1. The body’s natural timetable
Modern life rides roughshod over our internal clock. We want to believe we can do whatever we want at any hour of the day or night if we need to, be it having dinner at 11pm, or flying to New York at 4am, with no ill- effects.
However, millions of years of evolution have given our bodies a finely-tuned internal clock. Listening to these natural rhythms could be the key to a healthier and happier life.
3. CLICKABLE: Your body’s daily rhythms
Click on the hand icon to explore how hormones levels and blood pressure change during an average day.
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Not everyone's body clock runs to exactly the same schedule. The graph shows average levels.
4. The clock in your brain
So where in your body is this 'clock'?
Individual cells, cultivated in a petri dish, exhibit a 24-hour cycle in gene expression.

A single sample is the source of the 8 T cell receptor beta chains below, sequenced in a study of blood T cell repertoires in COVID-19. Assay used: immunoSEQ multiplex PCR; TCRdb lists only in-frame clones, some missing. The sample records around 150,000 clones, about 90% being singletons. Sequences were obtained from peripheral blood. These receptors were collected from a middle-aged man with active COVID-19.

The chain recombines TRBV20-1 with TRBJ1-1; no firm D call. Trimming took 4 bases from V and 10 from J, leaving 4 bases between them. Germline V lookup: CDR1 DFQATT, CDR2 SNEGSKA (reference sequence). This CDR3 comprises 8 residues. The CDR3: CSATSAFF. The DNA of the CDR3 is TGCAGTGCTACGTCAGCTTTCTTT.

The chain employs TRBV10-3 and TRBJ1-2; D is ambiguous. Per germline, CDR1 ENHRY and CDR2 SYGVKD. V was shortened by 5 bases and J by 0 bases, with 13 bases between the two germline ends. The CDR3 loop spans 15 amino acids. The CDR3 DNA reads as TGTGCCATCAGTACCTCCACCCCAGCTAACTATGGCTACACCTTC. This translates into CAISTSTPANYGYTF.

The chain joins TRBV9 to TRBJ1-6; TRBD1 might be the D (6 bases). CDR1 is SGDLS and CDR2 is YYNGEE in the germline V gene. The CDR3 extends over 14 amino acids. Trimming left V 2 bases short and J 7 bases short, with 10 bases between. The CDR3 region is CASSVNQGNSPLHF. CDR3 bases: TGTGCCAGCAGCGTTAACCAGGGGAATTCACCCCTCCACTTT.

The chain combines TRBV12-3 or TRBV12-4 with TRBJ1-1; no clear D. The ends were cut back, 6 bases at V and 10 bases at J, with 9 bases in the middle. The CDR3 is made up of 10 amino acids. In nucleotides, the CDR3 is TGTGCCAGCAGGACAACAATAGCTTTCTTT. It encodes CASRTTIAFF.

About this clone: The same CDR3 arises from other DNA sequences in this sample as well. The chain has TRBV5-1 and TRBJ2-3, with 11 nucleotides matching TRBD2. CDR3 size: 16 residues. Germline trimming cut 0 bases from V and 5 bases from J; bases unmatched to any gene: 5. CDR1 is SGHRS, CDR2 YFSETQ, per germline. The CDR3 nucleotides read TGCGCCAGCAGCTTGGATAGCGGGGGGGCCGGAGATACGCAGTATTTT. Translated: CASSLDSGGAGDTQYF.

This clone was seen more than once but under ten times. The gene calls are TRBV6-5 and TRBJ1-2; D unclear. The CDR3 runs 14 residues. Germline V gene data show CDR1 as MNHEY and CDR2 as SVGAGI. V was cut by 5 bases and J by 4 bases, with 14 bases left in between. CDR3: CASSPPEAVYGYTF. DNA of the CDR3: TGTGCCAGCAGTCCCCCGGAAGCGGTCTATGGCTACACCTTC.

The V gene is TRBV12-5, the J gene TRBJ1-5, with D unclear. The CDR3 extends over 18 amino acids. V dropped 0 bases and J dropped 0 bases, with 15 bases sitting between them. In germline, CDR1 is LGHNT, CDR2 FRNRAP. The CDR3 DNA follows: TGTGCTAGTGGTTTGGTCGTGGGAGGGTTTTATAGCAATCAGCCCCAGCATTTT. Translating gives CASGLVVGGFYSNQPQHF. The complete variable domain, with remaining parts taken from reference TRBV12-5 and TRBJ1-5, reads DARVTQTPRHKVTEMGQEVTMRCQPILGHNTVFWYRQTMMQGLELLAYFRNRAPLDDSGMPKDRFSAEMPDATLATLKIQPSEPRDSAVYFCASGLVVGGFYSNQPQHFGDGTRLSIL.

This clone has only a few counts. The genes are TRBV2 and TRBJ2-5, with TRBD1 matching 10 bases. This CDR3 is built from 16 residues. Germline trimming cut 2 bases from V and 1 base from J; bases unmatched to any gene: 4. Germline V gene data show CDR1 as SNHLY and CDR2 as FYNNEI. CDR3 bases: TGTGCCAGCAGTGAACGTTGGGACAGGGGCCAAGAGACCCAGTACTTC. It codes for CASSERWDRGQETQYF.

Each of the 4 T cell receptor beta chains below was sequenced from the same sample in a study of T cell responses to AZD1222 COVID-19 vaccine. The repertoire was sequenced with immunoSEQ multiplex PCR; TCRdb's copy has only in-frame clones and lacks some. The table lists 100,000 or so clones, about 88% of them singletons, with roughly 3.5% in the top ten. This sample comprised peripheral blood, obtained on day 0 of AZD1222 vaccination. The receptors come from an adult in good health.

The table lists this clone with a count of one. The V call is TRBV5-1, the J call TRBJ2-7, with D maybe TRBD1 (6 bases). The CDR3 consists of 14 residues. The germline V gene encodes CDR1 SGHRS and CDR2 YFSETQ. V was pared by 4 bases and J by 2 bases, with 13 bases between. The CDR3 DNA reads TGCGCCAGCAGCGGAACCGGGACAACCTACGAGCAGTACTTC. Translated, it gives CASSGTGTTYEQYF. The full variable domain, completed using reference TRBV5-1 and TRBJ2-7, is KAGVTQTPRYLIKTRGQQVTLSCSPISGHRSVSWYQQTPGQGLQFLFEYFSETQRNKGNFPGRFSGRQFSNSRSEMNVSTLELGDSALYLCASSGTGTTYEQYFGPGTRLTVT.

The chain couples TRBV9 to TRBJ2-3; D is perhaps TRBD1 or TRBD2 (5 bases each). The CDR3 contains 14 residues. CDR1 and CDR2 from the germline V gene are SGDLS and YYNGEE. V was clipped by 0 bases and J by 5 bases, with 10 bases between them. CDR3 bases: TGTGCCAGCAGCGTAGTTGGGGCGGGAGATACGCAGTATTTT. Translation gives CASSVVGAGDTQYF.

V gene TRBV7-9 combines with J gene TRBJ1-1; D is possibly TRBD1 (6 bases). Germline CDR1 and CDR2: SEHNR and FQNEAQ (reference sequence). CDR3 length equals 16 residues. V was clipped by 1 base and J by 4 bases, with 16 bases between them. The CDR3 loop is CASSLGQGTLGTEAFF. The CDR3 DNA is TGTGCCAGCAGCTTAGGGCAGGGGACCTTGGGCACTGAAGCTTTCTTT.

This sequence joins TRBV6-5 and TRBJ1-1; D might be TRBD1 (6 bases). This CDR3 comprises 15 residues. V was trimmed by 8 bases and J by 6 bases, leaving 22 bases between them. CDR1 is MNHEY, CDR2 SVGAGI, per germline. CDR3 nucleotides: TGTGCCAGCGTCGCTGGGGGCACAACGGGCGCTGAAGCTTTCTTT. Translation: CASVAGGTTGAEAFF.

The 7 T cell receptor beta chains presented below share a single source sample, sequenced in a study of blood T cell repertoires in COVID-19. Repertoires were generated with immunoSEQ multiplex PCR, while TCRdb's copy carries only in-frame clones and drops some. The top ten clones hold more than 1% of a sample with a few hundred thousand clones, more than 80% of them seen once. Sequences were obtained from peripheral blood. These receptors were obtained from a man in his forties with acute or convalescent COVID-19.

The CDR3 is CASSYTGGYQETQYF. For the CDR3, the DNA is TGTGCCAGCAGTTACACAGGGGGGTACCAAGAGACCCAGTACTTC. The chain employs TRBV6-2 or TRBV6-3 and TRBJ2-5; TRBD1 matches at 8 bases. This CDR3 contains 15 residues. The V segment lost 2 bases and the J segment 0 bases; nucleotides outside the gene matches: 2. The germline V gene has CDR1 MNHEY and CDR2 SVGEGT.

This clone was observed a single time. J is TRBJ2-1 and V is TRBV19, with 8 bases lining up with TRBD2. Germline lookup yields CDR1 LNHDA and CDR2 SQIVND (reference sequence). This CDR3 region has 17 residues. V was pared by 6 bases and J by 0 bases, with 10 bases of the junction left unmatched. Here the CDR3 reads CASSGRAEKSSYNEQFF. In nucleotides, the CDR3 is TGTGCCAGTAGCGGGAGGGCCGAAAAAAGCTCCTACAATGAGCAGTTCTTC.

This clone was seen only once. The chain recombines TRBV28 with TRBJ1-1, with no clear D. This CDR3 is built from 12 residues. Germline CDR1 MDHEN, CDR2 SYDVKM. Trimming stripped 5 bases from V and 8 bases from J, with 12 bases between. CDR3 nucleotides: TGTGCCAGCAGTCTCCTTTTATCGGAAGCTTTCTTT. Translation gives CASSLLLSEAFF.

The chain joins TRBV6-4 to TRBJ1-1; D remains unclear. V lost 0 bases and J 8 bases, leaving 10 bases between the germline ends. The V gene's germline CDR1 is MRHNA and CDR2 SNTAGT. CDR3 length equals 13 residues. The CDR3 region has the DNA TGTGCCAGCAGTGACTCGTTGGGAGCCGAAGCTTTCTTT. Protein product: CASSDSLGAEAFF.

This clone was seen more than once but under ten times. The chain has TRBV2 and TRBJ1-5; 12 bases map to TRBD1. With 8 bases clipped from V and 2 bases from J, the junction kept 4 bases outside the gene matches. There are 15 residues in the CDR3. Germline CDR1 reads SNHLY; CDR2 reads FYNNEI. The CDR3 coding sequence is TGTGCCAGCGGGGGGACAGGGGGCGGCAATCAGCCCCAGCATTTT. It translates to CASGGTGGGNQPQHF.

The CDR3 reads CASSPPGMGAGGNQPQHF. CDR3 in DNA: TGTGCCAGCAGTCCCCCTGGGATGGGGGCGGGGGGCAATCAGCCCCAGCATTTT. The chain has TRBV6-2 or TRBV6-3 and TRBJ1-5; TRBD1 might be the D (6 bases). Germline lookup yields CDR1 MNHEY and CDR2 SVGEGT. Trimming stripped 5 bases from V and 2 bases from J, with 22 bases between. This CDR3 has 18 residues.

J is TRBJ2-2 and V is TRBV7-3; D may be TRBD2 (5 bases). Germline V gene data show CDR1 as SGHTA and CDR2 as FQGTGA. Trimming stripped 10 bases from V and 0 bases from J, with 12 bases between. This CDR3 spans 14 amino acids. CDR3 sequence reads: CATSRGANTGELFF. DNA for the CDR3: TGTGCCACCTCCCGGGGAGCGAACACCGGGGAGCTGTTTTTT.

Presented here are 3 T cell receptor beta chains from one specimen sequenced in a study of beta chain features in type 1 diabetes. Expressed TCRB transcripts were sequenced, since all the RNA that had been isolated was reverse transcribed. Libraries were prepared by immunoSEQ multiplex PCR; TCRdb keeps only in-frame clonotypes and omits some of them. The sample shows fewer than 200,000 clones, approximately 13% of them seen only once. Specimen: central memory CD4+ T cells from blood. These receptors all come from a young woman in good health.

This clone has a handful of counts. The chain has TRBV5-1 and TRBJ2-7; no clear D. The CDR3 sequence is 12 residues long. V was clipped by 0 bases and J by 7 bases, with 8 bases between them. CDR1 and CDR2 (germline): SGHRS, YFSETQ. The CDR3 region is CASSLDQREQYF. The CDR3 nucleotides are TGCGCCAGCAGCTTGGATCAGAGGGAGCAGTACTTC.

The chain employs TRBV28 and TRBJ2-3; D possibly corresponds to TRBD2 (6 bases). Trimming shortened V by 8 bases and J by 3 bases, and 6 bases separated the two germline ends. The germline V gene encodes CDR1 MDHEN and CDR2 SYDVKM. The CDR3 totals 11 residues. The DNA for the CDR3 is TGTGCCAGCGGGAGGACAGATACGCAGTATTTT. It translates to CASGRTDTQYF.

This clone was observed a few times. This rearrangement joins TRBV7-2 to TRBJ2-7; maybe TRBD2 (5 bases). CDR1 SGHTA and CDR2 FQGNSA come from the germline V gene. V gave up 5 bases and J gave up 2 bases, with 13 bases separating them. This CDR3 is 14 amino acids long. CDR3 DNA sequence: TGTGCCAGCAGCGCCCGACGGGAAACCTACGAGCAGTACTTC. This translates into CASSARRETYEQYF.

Cells like these make up a part of the brain (known as the suprachiasmic nucleus) that responds to external time cues (like changes in daylight). These cells trigger whole-body changes such as the hormone cycles depicted above.
Watch the video to see how the suprachiasmic nucleus activity changes throughout a day.
5. Ignore your body clock at your peril
Many studies have shown how shift working can be harmful to health, with effects such as depression and obesity.
Shift workers are at a higher risk of type 2 diabetes, heart disease and cancer. It isn't known precisely why this is, but food digestion is much impaired at night, so eating meals in the small hours may elevate blood sugar levels unhealthily.
Missing night-time sleep damages the brain itself, according to a French study of over 3,000 workers. This showed that reduced sleep impaired memory and slowed speed of thought.
Is a night shift always bad news?
Some people have no choice but to work night shifts, and for some they have benefits. For example, they could allow you to do the school run – or pursue the job of your dreams. But for health reasons , the consensus is that it's best to avoid shift work if possible.